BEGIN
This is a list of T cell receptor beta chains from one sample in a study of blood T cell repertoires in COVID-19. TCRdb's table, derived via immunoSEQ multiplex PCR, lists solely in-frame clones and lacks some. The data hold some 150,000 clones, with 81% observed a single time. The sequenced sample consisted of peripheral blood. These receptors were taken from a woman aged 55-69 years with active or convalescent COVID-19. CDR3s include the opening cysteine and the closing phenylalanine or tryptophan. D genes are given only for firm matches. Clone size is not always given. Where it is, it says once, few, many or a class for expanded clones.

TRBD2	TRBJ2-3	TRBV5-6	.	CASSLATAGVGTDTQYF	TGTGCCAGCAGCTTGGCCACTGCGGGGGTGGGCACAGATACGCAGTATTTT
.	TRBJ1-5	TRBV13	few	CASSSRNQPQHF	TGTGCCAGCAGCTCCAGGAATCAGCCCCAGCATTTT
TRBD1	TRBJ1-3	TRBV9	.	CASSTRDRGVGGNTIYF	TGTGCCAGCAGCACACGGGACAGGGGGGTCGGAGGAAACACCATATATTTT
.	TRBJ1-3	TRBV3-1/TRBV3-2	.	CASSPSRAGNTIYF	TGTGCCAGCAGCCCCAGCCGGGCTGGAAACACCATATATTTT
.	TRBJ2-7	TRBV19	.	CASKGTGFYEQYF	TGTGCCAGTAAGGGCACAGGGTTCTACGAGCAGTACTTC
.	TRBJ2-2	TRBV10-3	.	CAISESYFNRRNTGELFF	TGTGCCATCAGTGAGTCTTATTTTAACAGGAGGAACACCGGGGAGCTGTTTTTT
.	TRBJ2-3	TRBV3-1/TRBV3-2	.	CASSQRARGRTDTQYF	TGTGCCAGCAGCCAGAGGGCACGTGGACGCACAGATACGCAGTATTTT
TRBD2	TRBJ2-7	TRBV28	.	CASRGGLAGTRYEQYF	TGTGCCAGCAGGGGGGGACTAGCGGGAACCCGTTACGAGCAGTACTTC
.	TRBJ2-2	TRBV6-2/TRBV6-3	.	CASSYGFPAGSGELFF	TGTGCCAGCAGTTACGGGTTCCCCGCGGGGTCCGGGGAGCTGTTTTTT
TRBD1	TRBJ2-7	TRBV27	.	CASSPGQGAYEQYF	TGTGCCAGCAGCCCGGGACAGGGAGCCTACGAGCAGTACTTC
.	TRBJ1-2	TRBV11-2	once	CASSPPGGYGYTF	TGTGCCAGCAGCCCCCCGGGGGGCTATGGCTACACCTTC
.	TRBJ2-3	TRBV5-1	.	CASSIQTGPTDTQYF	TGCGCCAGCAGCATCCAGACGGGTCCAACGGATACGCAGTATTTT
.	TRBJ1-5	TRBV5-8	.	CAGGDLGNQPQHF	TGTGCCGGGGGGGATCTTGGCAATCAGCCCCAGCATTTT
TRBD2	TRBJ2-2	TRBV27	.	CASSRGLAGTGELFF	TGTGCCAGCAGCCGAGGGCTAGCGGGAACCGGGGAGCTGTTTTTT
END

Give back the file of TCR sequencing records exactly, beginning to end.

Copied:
This is a list of T cell receptor beta chains from one sample in a study of blood T cell repertoires in COVID-19. TCRdb's table, derived via immunoSEQ multiplex PCR, lists solely in-frame clones and lacks some. The data hold some 150,000 clones, with 81% observed a single time. The sequenced sample consisted of peripheral blood. These receptors were taken from a woman aged 55-69 years with active or convalescent COVID-19. CDR3s include the opening cysteine and the closing phenylalanine or tryptophan. D genes are given only for firm matches. Clone size is not always given. Where it is, it says once, few, many or a class for expanded clones.

TRBD2	TRBJ2-3	TRBV5-6	.	CASSLATAGVGTDTQYF	TGTGCCAGCAGCTTGGCCACTGCGGGGGTGGGCACAGATACGCAGTATTTT
.	TRBJ1-5	TRBV13	few	CASSSRNQPQHF	TGTGCCAGCAGCTCCAGGAATCAGCCCCAGCATTTT
TRBD1	TRBJ1-3	TRBV9	.	CASSTRDRGVGGNTIYF	TGTGCCAGCAGCACACGGGACAGGGGGGTCGGAGGAAACACCATATATTTT
.	TRBJ1-3	TRBV3-1/TRBV3-2	.	CASSPSRAGNTIYF	TGTGCCAGCAGCCCCAGCCGGGCTGGAAACACCATATATTTT
.	TRBJ2-7	TRBV19	.	CASKGTGFYEQYF	TGTGCCAGTAAGGGCACAGGGTTCTACGAGCAGTACTTC
.	TRBJ2-2	TRBV10-3	.	CAISESYFNRRNTGELFF	TGTGCCATCAGTGAGTCTTATTTTAACAGGAGGAACACCGGGGAGCTGTTTTTT
.	TRBJ2-3	TRBV3-1/TRBV3-2	.	CASSQRARGRTDTQYF	TGTGCCAGCAGCCAGAGGGCACGTGGACGCACAGATACGCAGTATTTT
TRBD2	TRBJ2-7	TRBV28	.	CASRGGLAGTRYEQYF	TGTGCCAGCAGGGGGGGACTAGCGGGAACCCGTTACGAGCAGTACTTC
.	TRBJ2-2	TRBV6-2/TRBV6-3	.	CASSYGFPAGSGELFF	TGTGCCAGCAGTTACGGGTTCCCCGCGGGGTCCGGGGAGCTGTTTTTT
TRBD1	TRBJ2-7	TRBV27	.	CASSPGQGAYEQYF	TGTGCCAGCAGCCCGGGACAGGGAGCCTACGAGCAGTACTTC
.	TRBJ1-2	TRBV11-2	once	CASSPPGGYGYTF	TGTGCCAGCAGCCCCCCGGGGGGCTATGGCTACACCTTC
.	TRBJ2-3	TRBV5-1	.	CASSIQTGPTDTQYF	TGCGCCAGCAGCATCCAGACGGGTCCAACGGATACGCAGTATTTT
.	TRBJ1-5	TRBV5-8	.	CAGGDLGNQPQHF	TGTGCCGGGGGGGATCTTGGCAATCAGCCCCAGCATTTT
TRBD2	TRBJ2-2	TRBV27	.	CASSRGLAGTGELFF	TGTGCCAGCAGCCGAGGGCTAGCGGGAACCGGGGAGCTGTTTTTT